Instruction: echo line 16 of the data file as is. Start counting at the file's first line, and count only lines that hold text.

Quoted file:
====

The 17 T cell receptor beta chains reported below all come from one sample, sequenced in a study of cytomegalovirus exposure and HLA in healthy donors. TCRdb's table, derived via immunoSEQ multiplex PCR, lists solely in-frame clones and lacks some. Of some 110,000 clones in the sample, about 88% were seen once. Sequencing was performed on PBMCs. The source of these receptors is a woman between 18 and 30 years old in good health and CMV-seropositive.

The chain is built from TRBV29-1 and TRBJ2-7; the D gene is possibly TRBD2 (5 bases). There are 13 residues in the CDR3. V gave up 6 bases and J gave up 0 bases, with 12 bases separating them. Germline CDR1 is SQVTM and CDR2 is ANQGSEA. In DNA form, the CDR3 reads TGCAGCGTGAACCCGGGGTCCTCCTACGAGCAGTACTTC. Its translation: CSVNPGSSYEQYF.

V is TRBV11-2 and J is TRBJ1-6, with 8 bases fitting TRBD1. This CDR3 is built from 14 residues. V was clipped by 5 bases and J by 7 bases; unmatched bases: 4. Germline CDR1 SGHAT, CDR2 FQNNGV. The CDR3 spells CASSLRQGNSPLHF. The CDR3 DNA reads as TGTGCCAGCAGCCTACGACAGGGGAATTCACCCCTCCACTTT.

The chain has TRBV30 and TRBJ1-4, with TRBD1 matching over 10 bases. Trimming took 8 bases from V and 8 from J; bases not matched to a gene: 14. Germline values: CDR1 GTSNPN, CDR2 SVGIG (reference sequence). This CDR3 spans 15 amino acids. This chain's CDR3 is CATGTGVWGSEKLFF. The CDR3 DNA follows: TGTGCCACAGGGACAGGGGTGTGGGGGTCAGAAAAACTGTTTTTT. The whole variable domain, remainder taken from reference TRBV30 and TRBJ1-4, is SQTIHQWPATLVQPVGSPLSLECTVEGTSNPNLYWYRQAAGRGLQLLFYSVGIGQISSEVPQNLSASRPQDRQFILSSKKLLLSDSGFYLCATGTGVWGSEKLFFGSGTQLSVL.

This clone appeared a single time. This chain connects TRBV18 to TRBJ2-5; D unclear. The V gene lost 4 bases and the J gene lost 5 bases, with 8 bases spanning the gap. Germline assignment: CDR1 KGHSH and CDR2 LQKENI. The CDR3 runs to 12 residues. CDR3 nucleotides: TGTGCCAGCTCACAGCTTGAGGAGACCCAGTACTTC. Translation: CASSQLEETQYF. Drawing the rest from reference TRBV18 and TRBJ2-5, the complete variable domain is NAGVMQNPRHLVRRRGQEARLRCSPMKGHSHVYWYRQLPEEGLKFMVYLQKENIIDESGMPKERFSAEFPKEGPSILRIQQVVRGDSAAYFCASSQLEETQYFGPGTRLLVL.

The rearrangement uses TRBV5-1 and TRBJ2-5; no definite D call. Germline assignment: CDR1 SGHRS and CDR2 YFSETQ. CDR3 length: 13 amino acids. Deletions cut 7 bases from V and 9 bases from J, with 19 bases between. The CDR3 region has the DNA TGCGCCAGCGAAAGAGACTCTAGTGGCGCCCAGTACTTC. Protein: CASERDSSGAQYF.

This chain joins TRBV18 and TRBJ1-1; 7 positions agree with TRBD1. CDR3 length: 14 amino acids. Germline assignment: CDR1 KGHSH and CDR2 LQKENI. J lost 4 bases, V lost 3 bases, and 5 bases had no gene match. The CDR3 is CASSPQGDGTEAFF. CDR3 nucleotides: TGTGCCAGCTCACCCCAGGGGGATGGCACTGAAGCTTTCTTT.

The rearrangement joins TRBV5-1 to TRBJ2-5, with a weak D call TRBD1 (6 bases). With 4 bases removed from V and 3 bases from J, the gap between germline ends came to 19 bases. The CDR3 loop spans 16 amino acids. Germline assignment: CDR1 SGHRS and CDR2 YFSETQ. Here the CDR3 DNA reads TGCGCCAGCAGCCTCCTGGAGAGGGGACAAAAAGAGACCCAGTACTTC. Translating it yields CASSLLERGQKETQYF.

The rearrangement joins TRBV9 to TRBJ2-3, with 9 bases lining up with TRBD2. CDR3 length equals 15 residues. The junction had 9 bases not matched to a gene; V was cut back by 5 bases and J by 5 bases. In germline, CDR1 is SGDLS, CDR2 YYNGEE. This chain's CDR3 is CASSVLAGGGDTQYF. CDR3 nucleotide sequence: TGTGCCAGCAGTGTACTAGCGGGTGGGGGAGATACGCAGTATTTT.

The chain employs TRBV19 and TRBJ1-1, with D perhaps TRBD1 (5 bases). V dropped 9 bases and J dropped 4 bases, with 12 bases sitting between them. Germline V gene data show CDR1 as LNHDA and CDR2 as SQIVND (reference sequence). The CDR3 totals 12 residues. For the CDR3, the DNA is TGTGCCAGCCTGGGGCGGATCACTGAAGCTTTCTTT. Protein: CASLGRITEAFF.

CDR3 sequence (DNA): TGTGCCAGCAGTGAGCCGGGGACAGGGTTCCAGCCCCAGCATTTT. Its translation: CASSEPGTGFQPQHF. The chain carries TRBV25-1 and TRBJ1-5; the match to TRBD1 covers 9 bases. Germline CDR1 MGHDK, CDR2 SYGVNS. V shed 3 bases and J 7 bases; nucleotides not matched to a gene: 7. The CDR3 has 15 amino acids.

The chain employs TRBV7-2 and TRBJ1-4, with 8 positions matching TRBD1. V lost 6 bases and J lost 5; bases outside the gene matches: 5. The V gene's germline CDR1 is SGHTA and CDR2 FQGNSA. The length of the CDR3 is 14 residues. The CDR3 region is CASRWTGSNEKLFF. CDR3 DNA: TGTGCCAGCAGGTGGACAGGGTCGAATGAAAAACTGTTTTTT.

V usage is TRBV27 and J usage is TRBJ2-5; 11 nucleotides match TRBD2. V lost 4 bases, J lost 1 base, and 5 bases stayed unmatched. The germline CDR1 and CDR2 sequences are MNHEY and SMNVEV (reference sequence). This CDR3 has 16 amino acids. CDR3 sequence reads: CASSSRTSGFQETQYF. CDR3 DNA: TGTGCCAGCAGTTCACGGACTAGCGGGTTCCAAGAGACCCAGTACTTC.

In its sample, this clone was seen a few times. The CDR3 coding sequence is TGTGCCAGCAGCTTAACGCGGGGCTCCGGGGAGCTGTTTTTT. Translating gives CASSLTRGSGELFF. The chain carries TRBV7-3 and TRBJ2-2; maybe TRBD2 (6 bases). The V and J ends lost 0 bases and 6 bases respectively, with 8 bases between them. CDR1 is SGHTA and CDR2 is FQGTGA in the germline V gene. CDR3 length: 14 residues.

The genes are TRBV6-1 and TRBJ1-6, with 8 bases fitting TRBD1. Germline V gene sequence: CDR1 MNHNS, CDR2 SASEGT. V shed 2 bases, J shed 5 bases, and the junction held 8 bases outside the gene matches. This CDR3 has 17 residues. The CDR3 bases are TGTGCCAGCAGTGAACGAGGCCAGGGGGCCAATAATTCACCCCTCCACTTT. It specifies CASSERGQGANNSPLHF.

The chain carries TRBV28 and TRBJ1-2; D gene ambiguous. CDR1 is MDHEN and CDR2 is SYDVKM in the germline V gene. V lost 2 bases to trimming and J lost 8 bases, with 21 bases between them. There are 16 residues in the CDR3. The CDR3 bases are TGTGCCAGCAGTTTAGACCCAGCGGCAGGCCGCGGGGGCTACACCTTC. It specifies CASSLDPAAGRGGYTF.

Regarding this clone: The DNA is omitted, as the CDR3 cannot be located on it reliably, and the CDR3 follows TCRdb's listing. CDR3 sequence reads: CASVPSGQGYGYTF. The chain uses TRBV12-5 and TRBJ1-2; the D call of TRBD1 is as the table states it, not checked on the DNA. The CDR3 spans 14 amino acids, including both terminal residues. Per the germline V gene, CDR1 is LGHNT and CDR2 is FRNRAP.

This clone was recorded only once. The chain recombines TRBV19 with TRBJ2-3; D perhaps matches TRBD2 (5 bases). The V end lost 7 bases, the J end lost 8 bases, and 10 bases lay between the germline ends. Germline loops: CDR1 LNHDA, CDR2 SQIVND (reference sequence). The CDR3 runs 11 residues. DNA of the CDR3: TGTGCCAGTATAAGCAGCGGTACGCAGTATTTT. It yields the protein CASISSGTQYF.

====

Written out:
The chain carries TRBV28 and TRBJ1-2; D gene ambiguous. CDR1 is MDHEN and CDR2 is SYDVKM in the germline V gene. V lost 2 bases to trimming and J lost 8 bases, with 21 bases between them. There are 16 residues in the CDR3. The CDR3 bases are TGTGCCAGCAGTTTAGACCCAGCGGCAGGCCGCGGGGGCTACACCTTC. It specifies CASSLDPAAGRGGYTF.